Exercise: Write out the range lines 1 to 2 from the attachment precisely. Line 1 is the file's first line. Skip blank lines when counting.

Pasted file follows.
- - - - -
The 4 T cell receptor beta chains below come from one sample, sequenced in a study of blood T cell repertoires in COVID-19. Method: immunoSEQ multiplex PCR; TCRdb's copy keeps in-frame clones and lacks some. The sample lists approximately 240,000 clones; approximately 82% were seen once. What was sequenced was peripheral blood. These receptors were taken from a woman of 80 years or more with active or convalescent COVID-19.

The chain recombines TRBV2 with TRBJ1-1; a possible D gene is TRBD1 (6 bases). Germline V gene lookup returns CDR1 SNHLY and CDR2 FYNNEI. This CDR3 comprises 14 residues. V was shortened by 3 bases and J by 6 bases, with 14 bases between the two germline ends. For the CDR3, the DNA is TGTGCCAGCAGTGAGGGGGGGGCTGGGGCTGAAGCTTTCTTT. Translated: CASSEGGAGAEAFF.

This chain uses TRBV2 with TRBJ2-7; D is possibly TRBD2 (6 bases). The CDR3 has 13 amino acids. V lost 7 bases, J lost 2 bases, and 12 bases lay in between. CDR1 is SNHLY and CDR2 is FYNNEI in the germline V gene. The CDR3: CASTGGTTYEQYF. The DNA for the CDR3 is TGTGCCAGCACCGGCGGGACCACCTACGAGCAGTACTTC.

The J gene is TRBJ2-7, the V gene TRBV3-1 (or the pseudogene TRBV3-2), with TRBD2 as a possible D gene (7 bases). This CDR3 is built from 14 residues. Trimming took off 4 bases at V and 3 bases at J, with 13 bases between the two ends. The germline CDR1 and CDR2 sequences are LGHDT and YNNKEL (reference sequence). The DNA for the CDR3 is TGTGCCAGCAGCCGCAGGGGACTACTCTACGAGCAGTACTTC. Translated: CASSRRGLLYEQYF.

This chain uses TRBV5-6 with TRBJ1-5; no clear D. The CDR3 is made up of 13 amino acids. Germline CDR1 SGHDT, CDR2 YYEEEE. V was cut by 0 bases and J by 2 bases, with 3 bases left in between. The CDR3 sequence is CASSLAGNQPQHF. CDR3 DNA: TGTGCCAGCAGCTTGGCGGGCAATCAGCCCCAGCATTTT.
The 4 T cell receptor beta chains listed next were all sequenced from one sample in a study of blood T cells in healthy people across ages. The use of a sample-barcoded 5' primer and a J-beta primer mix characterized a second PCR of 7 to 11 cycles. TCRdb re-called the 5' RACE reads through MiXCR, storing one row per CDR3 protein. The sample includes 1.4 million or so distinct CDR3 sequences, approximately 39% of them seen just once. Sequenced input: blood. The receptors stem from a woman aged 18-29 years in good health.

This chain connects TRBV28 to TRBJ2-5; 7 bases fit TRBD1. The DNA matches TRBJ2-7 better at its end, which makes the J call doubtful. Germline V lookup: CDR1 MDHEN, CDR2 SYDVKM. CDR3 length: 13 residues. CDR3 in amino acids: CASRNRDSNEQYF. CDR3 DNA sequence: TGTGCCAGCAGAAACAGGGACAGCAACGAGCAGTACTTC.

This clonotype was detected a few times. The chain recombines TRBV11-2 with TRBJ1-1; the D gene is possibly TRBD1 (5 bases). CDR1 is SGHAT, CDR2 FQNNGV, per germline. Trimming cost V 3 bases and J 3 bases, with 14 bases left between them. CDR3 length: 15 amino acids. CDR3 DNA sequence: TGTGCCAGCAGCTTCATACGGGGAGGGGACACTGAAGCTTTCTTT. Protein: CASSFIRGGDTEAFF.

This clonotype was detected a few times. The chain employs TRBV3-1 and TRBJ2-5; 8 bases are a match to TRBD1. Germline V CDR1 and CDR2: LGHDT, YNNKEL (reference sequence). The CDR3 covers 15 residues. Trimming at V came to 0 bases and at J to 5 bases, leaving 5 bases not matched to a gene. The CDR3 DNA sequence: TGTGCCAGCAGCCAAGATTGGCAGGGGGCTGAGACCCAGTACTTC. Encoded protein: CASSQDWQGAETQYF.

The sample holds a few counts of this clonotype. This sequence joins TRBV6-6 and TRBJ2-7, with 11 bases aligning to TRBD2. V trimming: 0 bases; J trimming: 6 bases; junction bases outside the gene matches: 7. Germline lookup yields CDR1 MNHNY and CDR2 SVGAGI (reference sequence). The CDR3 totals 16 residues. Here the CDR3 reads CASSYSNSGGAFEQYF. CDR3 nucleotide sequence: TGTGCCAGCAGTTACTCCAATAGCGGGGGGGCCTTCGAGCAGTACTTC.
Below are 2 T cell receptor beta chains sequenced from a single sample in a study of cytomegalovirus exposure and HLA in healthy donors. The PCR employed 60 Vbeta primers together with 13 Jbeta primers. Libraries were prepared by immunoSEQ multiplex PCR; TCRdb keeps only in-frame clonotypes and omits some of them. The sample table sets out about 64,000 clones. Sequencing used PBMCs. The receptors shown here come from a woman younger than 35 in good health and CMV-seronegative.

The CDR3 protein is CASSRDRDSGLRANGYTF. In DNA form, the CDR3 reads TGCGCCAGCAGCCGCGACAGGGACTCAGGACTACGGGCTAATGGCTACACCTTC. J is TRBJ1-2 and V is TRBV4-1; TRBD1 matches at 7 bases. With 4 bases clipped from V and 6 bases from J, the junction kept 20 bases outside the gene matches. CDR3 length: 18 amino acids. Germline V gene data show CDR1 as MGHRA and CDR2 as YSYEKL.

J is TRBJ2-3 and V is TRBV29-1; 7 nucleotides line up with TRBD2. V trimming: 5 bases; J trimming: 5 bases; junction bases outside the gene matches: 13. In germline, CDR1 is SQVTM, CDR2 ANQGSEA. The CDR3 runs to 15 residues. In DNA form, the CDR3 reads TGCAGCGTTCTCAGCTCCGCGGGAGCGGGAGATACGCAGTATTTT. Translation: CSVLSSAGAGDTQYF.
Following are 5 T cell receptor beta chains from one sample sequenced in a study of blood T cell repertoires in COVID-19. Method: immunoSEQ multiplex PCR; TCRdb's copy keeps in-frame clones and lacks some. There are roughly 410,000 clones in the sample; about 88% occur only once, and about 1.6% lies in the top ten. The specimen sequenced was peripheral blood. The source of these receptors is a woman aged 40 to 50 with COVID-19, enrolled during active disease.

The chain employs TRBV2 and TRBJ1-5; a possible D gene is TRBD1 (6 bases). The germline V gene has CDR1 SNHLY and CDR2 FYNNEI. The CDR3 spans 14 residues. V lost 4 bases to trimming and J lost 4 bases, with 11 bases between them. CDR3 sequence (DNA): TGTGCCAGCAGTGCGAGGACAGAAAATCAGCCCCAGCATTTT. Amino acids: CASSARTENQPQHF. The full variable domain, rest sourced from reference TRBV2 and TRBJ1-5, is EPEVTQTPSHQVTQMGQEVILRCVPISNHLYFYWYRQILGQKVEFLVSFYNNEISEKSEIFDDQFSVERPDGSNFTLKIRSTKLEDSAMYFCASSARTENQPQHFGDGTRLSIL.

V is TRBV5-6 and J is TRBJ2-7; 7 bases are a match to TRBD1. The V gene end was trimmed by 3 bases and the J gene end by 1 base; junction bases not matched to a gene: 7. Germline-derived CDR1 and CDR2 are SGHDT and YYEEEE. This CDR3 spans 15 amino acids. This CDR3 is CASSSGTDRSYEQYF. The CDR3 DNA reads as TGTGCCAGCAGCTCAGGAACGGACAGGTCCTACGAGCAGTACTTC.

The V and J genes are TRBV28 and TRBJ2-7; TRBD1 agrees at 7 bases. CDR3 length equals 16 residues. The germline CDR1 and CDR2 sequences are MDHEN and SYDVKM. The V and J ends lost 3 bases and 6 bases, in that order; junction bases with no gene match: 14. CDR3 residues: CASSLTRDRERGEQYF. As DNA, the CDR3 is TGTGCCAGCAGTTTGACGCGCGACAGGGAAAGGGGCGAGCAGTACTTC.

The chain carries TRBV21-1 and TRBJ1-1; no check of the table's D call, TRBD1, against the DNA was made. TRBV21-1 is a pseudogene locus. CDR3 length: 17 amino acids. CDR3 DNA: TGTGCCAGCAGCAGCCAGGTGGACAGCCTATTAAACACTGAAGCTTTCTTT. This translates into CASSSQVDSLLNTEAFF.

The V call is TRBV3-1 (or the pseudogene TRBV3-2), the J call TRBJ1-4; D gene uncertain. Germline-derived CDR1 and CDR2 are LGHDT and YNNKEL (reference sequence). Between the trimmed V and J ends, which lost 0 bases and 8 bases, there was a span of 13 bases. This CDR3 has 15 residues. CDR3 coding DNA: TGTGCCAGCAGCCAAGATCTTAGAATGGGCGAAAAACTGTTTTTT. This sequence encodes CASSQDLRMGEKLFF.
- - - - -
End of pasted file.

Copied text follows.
The 4 T cell receptor beta chains below come from one sample, sequenced in a study of blood T cell repertoires in COVID-19. Method: immunoSEQ multiplex PCR; TCRdb's copy keeps in-frame clones and lacks some. The sample lists approximately 240,000 clones; approximately 82% were seen once. What was sequenced was peripheral blood. These receptors were taken from a woman of 80 years or more with active or convalescent COVID-19.

The chain recombines TRBV2 with TRBJ1-1; a possible D gene is TRBD1 (6 bases). Germline V gene lookup returns CDR1 SNHLY and CDR2 FYNNEI. This CDR3 comprises 14 residues. V was shortened by 3 bases and J by 6 bases, with 14 bases between the two germline ends. For the CDR3, the DNA is TGTGCCAGCAGTGAGGGGGGGGCTGGGGCTGAAGCTTTCTTT. Translated: CASSEGGAGAEAFF.